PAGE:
Under the proposed Withdrawal Agreement, EU citizens and their family members who are resident in the UK by 31 December 2020 will need to apply under the EU Settlement Scheme for immigration permission to continue to live here after Brexit.
The government are in the process of piloting the EU Settlement Scheme and prior to Christmas, the pilot was open to a select group of EU nationals including those working in the higher education, health and social care sectors. From 21 January 2019, the pilot is being expanded to a much larger group of EU citizens to enable them to apply for "settled" or "pre-settled" status under the EU Settlement Scheme.
In order to apply during this next test phase, applicants will need to either be EU nationals who hold passports which contain biometric chips or non-EU nationals who are the family members of an EU national and have been issued with a biometric residence card by the Home Office. The reason for this restriction is that those applying at this stage must use the "EU Exit: ID Document Check" app, which is used to verify the applicant's identity by reading the biometric data in their passport or biometric residence card. The app is currently only available on tablets and smartphones operating on the android platform. You can find further information on the app here.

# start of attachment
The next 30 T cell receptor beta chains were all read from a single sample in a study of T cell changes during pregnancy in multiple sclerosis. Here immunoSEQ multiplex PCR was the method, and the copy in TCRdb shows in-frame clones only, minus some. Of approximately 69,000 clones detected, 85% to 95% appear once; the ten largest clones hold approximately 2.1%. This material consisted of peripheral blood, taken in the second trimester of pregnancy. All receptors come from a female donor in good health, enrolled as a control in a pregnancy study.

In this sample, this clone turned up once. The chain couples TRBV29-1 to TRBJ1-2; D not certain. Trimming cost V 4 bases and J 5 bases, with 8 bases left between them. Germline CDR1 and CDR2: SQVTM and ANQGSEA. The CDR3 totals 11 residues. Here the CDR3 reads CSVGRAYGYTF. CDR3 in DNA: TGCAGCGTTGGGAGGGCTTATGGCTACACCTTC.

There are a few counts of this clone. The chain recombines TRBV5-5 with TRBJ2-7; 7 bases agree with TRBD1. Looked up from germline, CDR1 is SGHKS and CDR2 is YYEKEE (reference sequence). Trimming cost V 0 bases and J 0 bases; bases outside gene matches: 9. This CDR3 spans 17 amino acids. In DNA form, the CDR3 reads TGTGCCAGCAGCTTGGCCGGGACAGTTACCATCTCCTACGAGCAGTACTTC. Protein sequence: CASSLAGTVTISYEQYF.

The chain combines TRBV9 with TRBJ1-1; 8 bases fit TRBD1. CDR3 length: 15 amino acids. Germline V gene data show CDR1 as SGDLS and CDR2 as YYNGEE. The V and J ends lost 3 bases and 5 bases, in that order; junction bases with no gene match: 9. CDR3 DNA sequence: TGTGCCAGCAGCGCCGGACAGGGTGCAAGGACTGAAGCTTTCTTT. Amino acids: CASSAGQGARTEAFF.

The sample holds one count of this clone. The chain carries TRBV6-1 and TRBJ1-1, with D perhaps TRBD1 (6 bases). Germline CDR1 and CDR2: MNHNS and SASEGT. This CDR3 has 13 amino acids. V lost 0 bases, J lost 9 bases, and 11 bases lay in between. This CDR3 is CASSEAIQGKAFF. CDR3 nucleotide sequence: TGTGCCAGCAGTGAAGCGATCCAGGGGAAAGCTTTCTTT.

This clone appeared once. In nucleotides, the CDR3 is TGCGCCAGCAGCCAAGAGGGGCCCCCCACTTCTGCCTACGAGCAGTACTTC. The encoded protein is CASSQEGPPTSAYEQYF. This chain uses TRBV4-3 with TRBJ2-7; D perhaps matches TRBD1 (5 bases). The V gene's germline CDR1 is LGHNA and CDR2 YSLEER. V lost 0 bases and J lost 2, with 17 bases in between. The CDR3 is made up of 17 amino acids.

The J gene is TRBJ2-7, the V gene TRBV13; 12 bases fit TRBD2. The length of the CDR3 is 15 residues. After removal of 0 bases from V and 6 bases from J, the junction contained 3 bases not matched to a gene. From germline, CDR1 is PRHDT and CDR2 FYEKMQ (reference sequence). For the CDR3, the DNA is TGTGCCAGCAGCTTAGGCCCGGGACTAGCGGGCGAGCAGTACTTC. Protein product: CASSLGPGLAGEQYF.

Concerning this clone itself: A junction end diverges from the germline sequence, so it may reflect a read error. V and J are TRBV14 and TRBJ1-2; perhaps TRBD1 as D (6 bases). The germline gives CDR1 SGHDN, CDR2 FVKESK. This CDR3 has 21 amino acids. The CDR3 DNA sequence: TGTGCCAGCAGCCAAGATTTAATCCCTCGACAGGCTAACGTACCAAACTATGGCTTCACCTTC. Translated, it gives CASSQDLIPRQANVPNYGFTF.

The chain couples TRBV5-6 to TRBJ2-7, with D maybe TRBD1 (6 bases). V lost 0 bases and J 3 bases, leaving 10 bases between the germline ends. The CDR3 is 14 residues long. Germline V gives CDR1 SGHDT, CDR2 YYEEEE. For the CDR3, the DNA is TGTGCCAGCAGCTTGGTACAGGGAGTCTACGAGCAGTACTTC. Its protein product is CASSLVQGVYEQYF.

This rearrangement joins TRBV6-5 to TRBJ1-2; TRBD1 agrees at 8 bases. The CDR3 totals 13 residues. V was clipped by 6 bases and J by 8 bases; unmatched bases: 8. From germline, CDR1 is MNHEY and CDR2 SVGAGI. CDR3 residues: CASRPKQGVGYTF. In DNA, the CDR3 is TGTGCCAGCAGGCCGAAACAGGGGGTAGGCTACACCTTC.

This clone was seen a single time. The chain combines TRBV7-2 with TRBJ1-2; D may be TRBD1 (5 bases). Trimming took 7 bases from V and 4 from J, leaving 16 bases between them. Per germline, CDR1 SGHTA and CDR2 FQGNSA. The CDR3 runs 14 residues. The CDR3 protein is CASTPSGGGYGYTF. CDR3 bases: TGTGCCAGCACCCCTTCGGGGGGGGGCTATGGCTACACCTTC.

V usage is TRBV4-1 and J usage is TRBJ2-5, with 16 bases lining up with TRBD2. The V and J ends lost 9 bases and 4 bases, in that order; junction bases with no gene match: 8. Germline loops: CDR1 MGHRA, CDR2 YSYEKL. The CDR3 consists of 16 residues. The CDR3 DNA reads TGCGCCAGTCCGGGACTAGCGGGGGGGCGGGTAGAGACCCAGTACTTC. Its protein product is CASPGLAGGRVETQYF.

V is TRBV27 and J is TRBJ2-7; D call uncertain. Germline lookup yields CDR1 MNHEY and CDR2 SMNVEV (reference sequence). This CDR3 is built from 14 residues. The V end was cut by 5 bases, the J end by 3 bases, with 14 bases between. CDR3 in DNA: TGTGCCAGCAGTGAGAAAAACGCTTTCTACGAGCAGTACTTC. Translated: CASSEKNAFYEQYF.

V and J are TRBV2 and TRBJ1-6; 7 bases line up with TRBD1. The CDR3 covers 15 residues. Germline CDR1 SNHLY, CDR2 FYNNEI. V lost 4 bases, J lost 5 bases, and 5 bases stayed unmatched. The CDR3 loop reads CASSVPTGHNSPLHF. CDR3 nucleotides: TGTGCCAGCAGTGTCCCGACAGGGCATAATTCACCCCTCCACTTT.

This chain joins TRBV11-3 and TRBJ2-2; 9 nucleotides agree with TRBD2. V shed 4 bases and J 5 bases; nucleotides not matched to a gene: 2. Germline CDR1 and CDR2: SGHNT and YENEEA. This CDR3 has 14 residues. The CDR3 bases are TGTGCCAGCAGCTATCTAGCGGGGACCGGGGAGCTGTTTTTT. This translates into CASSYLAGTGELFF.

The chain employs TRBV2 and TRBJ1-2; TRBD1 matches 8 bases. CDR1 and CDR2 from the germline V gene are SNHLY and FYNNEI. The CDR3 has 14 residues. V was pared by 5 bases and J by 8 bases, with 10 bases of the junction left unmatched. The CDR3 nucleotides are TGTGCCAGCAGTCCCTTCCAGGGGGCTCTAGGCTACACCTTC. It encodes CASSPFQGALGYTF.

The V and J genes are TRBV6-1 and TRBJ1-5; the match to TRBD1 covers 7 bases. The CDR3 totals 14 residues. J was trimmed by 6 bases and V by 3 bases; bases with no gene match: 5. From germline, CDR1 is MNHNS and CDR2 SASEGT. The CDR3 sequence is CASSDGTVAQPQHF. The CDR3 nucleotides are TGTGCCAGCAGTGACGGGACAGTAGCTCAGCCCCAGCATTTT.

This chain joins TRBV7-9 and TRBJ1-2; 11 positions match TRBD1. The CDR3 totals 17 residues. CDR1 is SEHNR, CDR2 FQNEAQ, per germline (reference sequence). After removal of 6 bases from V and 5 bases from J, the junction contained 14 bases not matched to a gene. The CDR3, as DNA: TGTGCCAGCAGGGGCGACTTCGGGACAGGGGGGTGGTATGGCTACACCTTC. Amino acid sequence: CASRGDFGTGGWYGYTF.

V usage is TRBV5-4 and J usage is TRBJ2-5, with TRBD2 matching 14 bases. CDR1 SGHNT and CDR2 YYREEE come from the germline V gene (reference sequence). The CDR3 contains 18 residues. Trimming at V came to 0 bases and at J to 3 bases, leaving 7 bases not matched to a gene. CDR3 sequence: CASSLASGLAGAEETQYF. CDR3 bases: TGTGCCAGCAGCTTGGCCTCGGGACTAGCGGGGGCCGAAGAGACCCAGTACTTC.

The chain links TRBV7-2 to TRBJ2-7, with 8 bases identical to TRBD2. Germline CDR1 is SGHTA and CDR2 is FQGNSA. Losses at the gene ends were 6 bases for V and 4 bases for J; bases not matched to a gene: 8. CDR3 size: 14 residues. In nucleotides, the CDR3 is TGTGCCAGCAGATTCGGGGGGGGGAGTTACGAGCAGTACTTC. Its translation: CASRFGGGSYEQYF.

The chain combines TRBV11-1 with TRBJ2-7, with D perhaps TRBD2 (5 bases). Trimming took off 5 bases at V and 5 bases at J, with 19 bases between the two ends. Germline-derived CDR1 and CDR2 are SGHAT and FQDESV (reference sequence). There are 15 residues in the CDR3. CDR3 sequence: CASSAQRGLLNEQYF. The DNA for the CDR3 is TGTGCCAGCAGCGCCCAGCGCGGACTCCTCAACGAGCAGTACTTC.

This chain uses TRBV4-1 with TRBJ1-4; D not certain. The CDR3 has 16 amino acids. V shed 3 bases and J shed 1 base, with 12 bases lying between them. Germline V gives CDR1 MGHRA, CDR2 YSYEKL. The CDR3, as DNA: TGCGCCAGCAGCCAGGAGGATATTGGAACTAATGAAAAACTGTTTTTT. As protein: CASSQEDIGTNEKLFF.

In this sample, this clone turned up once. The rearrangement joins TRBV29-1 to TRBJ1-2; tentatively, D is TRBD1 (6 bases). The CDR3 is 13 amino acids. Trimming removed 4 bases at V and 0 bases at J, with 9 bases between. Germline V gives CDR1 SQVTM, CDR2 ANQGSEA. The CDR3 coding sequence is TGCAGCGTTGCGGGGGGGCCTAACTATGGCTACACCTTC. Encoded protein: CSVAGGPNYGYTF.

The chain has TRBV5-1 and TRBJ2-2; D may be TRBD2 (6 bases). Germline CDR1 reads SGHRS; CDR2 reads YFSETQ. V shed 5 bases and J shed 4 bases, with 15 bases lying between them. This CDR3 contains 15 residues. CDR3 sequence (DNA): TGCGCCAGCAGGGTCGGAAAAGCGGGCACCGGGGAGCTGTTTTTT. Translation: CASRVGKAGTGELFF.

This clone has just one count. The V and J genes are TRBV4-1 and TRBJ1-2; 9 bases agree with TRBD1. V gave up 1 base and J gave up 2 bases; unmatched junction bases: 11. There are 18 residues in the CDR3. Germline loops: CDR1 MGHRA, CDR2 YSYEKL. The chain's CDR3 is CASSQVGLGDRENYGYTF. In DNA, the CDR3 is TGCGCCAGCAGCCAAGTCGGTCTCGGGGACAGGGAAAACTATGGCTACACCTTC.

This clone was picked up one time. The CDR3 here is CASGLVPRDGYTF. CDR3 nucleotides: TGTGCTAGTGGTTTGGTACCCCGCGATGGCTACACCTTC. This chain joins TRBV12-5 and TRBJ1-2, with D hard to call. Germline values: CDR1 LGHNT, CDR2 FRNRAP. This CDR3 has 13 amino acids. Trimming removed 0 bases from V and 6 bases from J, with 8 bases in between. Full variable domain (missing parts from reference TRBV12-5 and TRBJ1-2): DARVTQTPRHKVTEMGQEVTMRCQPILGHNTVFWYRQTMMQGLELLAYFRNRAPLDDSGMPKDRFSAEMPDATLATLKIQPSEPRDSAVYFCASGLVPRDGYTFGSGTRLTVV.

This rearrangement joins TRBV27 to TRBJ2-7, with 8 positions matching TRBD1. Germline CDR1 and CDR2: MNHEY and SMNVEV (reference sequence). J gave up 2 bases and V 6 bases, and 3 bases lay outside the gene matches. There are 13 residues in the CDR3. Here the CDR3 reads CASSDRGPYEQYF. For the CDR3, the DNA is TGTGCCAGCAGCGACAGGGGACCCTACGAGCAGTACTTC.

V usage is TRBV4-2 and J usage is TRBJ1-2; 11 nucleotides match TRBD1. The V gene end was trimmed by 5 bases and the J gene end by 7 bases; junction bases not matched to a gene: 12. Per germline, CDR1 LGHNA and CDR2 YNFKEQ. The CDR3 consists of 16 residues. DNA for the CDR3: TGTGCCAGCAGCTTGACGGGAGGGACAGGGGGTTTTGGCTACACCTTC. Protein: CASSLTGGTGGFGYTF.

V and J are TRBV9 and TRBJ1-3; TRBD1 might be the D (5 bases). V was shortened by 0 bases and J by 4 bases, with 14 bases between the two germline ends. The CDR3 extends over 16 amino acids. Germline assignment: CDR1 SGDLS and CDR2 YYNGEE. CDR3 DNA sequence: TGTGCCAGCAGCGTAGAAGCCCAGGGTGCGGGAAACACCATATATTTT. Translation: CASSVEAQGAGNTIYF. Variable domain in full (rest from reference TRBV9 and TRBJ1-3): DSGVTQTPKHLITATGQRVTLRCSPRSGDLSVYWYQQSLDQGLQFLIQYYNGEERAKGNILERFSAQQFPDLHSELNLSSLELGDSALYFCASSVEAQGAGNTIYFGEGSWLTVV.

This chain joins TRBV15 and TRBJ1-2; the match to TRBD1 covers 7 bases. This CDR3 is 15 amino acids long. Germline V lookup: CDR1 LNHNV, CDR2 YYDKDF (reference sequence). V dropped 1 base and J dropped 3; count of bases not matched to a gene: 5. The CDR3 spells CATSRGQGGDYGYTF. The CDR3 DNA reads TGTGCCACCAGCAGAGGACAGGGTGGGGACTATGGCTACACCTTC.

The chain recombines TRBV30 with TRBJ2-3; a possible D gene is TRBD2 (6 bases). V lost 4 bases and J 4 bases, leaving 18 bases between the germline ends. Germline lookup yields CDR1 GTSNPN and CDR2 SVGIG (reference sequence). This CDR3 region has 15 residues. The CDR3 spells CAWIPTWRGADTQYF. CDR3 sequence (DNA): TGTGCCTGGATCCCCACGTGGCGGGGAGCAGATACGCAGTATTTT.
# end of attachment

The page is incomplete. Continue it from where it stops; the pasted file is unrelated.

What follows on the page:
For those who do not hold biometric identity documents or have access to an android device, the Scheme is due to be open fully by 30 March 2019 when other arrangements will be in place for verifying identity. Under the Withdrawal Agreement, the Scheme is scheduled to remain open until 30 June 2021.
For employers, particularly those who employ larger numbers of EU nationals, the widening of the pilot provides an opportunity to take a more proactive approach in supporting their employees. For many EU nationals working in the UK, there has been a long period of uncertainty while they wait to find out what their status will be after Brexit leading to reports that many EU nationals are considering leaving the UK as a result.
While employers should be careful not to provide immigration advice to their employees (doing so may be a criminal offence), providing additional support to EU employees with applications under the EU Settlement Scheme may help reassure them in these uncertain times.
Additional information about the EU Settlement Scheme for employers and employees who are EU citizens is available in the form of the Employer Toolkit produced by the Home Office. The Toolkit contains guidance for employers, as well as information leaflets aimed at EU nationals who will be applying under the Scheme.